For the discerning mariner who feels cramped by mere mega-yachts, there’s a growing field of designers and shipbuilders eager to sell you an island. A marriage between the structural practicalities of floating oil rigs (which can weather rough seas by rising above them), and the aesthetic tastes of Ernst Stavro Blofeld, yacht islands promise a level of aquatic decadence only the most outrageous oligarch could afford.
“We want to offer our clients an alternative way of thinking about yacht design,” says Scott Poxon, the director of Yacht Island Design, a U.K.-based firm that’s the only dedicated outfit working to bring yacht islands to life. “Our inspiration for the individual designs will generally come from the clients,” says Poxon, whose website features a short design questionnaire that features such crucial questions as desired length, propulsion, crew, and the theme of the proposed vessel.
Current designs include the Streets of Monaco: a 155-meter, floating pleasure palace styled after their clients’ favorite tax haven, with an outdoor kart racing track, sightseeing submarine, and buildings shaped like Monte Carlo’s famed casino. Another is Tropical Island Paradise, centered around a giant “volcano” emerging from the smokestack of the ship, with a waterfall cascading into a river that flows past tiki huts to an infinity pool located on the bow.
The most futuristic and audacious is Project Utopia, a sort of floating Death Star, which was co-designed with British naval architecture firm BMT Nigel Gee. The firm sought out Poxon and his partner, Rob McPherson, back in 2007, after a client requested a “piece of floating real estate that could be moved between nice locations.” The resulting brainstorming, which drew as much on science fiction as it did on aquatic engineering, broke the conventions of luxury yacht design. “If we removed the perception that a yacht had to be a mode of transport,” says James Roy, BMT Nigel Gee’s Yacht Design Director, “or that the speed that could be used was significantly reduced, then the creative envelope could be far wider.”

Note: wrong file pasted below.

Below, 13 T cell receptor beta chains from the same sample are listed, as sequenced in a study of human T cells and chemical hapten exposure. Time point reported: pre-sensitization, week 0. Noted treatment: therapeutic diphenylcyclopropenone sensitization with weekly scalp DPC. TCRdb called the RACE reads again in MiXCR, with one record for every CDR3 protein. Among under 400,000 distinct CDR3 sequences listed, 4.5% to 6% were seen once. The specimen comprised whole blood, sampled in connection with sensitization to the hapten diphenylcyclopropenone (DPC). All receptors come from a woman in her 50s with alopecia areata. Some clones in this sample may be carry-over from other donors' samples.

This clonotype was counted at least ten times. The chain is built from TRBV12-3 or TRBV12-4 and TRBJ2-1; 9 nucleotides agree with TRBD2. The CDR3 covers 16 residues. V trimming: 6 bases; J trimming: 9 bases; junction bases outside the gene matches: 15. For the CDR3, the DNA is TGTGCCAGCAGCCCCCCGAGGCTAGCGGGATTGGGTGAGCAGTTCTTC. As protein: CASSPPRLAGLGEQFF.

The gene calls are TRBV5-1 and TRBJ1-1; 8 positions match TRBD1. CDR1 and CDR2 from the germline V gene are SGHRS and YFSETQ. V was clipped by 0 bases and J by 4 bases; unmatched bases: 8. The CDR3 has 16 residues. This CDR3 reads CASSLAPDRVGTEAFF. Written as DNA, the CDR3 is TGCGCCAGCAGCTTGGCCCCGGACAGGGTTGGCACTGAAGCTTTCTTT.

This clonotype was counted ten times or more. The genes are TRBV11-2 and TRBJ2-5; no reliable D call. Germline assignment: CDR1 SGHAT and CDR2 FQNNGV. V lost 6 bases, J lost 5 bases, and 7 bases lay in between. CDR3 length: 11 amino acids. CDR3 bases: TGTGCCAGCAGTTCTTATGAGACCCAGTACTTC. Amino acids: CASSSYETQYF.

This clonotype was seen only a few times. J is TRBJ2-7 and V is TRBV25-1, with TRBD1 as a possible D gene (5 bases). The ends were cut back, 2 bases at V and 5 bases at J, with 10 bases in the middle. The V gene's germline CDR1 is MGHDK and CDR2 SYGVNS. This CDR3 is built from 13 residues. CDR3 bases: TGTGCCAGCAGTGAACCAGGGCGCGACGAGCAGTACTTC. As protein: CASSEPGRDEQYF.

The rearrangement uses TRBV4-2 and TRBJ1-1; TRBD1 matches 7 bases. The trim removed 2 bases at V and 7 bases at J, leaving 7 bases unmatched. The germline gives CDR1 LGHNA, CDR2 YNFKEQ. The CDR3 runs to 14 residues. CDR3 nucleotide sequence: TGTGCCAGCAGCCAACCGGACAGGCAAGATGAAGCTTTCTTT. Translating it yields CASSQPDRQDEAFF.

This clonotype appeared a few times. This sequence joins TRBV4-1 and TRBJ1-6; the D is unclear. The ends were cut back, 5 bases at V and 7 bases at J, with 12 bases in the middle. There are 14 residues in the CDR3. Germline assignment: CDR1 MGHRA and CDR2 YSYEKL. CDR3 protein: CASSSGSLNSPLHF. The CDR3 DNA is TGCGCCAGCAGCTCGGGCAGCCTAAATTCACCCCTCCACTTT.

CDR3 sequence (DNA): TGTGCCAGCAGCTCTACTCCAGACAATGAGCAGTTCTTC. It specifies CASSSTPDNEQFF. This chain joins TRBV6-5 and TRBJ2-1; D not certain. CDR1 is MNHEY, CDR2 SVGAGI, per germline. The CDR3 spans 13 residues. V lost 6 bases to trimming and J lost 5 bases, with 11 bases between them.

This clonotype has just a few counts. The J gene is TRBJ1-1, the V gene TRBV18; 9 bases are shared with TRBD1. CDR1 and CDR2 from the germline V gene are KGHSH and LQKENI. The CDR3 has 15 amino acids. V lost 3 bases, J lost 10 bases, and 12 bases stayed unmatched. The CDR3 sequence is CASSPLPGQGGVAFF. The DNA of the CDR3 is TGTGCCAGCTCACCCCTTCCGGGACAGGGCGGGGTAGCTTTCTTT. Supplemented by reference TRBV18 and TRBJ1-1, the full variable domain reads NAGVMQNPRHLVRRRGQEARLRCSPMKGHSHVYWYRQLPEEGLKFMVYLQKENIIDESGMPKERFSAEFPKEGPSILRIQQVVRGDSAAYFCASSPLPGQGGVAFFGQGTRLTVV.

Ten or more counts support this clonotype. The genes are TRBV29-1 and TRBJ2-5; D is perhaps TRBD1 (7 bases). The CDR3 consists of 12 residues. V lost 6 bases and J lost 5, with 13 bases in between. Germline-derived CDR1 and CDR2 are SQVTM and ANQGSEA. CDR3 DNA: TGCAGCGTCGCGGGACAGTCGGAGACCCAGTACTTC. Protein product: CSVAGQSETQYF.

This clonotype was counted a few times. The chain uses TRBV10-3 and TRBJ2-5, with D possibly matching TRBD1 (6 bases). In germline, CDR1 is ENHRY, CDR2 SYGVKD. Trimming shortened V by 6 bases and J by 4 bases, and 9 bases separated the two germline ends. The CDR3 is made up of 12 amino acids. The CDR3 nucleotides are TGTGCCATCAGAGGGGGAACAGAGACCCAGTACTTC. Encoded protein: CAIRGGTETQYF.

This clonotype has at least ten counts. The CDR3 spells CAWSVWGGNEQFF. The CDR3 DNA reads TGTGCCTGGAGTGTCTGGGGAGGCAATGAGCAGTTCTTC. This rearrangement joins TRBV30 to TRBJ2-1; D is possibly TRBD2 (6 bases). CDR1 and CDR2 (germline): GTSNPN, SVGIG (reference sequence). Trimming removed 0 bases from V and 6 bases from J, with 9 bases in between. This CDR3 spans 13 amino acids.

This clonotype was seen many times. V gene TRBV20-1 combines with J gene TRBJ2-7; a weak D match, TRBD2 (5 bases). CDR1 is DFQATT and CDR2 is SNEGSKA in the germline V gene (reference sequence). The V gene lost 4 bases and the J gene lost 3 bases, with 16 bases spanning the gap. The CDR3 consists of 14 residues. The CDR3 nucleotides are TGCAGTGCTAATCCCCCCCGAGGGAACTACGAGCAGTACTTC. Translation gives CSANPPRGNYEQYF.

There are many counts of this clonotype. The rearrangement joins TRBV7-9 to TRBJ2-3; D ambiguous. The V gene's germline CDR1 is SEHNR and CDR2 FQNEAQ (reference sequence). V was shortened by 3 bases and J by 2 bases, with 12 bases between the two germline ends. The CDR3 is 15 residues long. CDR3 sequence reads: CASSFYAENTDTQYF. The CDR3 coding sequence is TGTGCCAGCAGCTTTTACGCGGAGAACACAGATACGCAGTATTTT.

Much of a yacht island’s potential comes from the stability of its underlying platform, which, while slower than traditional yachts, weathers high seas better than a standard monohull. Project Utopia, which resembles a spinning top with four lets, has very little contact with the water’s surface, while Monaco and Tropical Paradise are based on a Swath hull design, which raises much of the boat high above the waves.
So far, there have been expressions of interest and requests for proposal from several clients for yacht islands, though no orders. The cost, according to Roy, wouldn’t be significantly more per ton (the standard industry measurement) than a super yacht or cruise liner. He estimates it would run around $680 million to bring Project Utopia to life, which is still less costly than the Freedom of the Seas, the largest cruise liner in operation.
“This type of creativity and innovation is not undertaken to serve a demand,” says Roy. “It is undertaken to look to the future in an unconstrained manner.”